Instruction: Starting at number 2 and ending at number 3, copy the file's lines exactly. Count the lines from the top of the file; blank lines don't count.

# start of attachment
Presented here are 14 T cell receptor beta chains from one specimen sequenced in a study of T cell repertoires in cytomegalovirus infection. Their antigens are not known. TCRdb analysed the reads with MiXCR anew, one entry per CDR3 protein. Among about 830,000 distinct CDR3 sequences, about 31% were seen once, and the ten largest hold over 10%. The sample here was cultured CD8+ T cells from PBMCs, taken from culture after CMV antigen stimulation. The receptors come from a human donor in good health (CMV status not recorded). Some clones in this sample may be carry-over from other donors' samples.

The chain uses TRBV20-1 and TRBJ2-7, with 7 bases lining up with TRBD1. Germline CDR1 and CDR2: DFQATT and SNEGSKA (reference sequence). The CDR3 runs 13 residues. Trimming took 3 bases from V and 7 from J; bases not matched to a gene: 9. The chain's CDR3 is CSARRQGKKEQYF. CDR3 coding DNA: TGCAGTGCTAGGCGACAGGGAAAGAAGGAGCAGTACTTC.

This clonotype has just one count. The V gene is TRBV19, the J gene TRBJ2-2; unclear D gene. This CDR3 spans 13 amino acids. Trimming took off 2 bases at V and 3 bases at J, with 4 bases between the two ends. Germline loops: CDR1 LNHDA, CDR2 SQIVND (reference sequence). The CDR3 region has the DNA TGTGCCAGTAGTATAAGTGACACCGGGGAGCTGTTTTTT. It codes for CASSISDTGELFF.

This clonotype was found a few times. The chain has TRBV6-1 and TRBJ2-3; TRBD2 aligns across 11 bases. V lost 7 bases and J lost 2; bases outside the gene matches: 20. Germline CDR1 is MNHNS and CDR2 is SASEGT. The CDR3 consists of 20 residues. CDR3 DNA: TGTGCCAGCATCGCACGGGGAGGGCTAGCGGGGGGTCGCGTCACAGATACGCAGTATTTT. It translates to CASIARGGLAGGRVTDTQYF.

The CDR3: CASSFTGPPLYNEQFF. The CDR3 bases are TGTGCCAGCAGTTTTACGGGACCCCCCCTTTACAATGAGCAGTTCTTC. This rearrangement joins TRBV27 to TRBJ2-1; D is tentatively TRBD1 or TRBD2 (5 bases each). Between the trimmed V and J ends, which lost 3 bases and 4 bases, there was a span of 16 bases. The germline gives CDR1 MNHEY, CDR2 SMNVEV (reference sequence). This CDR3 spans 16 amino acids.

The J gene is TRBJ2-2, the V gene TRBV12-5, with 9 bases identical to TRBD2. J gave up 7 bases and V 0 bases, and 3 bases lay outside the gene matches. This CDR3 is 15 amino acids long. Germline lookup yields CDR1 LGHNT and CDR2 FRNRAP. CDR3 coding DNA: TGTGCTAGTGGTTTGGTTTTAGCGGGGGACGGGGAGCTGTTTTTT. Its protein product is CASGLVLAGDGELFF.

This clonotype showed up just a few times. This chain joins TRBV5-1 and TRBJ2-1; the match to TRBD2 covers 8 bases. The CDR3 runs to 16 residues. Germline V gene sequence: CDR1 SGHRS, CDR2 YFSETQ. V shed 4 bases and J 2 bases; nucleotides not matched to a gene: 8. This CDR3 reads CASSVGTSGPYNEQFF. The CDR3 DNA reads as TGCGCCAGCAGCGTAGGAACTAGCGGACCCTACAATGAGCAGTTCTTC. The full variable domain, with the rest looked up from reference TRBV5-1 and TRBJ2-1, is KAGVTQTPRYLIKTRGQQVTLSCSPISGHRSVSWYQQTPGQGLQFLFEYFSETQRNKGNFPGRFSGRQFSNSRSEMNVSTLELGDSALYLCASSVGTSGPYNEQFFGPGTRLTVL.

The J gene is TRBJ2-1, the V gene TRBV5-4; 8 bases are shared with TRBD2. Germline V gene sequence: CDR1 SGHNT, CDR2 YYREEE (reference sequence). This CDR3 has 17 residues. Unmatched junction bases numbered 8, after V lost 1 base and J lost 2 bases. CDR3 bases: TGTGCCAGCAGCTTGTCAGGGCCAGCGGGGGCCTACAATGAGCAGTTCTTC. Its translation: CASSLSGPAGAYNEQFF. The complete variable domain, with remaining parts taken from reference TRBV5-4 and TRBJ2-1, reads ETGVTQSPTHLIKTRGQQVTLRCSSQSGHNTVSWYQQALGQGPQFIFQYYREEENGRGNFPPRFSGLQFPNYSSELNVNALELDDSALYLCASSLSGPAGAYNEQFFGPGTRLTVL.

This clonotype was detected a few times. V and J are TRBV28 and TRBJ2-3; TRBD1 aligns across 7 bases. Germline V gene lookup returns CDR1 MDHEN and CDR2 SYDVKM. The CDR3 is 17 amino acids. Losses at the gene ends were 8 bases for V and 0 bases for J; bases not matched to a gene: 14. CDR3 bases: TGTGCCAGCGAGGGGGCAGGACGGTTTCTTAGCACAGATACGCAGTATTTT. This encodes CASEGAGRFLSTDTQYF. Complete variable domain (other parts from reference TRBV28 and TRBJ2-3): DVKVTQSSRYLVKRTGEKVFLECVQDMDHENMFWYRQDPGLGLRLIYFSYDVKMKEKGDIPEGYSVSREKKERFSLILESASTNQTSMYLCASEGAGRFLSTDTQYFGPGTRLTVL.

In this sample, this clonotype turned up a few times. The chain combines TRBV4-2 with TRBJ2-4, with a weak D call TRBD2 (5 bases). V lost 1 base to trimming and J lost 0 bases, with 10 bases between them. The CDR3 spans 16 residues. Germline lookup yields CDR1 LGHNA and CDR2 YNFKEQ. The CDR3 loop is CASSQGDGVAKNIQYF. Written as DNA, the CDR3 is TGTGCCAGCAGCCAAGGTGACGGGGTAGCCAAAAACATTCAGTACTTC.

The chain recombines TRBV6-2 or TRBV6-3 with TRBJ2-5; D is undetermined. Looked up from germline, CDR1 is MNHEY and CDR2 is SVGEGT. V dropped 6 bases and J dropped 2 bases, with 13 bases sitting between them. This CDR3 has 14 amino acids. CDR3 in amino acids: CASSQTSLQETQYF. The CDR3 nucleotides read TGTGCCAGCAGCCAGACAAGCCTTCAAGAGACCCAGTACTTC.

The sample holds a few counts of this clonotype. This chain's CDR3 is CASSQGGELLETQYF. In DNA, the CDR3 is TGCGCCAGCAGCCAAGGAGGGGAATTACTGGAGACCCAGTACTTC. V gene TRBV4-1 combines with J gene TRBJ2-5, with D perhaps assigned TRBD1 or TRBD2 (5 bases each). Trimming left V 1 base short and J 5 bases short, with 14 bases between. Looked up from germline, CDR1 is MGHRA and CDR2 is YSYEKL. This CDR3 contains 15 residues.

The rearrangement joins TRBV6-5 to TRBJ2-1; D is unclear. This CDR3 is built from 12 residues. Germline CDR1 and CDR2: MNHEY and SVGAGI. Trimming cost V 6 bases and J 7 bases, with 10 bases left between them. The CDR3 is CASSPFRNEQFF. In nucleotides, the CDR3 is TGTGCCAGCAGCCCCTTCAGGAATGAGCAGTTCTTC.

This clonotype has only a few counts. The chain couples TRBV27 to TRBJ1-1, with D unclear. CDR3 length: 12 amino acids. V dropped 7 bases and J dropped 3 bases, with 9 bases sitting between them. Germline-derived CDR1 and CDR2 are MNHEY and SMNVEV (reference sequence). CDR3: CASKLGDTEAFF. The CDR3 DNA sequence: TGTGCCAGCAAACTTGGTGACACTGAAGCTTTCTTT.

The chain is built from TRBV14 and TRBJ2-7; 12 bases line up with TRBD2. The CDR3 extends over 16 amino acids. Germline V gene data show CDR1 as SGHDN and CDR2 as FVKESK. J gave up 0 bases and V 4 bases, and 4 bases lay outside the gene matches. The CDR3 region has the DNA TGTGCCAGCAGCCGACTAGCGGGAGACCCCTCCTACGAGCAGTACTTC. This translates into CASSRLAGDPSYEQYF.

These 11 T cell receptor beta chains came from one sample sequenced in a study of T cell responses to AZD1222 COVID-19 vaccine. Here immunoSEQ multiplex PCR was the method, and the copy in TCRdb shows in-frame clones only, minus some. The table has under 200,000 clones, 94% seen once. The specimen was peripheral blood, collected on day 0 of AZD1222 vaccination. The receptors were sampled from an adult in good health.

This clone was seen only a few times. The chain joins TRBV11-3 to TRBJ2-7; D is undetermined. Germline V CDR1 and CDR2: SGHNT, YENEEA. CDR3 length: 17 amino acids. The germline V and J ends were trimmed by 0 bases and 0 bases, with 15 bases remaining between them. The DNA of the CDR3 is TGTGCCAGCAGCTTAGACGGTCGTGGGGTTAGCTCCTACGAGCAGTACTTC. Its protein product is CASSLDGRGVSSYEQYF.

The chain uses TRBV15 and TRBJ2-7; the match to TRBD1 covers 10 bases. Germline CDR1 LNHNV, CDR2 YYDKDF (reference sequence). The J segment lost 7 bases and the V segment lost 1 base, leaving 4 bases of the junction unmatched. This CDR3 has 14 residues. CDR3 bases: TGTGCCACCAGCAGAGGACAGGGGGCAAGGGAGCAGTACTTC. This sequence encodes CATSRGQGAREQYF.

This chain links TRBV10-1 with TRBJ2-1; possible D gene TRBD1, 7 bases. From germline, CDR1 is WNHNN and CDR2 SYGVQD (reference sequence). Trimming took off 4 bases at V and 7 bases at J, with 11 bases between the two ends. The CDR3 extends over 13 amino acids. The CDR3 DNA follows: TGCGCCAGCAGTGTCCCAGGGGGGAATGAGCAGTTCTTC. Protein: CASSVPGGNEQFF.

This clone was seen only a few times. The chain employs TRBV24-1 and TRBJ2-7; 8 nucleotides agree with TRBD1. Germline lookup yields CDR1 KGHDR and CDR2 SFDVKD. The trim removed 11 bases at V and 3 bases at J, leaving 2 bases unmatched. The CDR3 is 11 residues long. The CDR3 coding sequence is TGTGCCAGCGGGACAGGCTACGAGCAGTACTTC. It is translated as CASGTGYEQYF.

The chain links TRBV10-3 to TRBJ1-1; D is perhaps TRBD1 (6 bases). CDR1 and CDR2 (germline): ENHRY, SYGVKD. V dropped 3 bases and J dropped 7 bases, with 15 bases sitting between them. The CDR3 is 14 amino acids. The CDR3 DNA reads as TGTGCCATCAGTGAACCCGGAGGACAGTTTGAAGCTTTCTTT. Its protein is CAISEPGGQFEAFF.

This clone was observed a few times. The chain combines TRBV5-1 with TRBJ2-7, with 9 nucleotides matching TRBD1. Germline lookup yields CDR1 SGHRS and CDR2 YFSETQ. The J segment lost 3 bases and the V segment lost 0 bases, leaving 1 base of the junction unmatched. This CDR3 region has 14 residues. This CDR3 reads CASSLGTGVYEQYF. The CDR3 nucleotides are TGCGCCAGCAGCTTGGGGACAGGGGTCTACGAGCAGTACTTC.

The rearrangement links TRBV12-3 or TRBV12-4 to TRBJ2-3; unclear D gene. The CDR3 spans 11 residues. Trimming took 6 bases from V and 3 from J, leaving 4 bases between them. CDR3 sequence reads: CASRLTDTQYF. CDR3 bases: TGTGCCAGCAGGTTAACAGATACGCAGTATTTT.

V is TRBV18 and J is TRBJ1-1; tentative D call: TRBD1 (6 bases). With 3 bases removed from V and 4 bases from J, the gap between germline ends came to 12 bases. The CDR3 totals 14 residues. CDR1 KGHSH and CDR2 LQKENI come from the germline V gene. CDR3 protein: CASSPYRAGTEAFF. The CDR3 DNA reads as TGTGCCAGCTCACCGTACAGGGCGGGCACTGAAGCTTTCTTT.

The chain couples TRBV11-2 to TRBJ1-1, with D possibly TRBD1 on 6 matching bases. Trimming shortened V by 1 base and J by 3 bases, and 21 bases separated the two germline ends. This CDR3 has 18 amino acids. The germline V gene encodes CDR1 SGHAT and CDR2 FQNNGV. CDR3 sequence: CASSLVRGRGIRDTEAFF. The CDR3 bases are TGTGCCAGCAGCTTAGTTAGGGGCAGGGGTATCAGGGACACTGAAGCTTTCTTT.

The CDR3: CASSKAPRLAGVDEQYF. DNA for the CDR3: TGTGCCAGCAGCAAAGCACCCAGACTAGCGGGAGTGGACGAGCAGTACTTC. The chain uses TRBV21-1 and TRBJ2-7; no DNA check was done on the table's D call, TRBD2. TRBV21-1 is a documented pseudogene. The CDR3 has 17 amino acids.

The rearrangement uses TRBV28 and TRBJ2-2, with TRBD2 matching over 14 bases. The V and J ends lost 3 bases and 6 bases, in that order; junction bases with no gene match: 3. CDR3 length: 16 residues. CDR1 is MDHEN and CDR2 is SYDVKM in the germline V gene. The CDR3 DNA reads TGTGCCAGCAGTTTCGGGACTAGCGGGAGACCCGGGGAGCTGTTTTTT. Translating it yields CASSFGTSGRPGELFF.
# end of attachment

The chain uses TRBV20-1 and TRBJ2-7, with 7 bases lining up with TRBD1. Germline CDR1 and CDR2: DFQATT and SNEGSKA (reference sequence). The CDR3 runs 13 residues. Trimming took 3 bases from V and 7 from J; bases not matched to a gene: 9. The chain's CDR3 is CSARRQGKKEQYF. CDR3 coding DNA: TGCAGTGCTAGGCGACAGGGAAAGAAGGAGCAGTACTTC.

This clonotype has just one count. The V gene is TRBV19, the J gene TRBJ2-2; unclear D gene. This CDR3 spans 13 amino acids. Trimming took off 2 bases at V and 3 bases at J, with 4 bases between the two ends. Germline loops: CDR1 LNHDA, CDR2 SQIVND (reference sequence). The CDR3 region has the DNA TGTGCCAGTAGTATAAGTGACACCGGGGAGCTGTTTTTT. It codes for CASSISDTGELFF.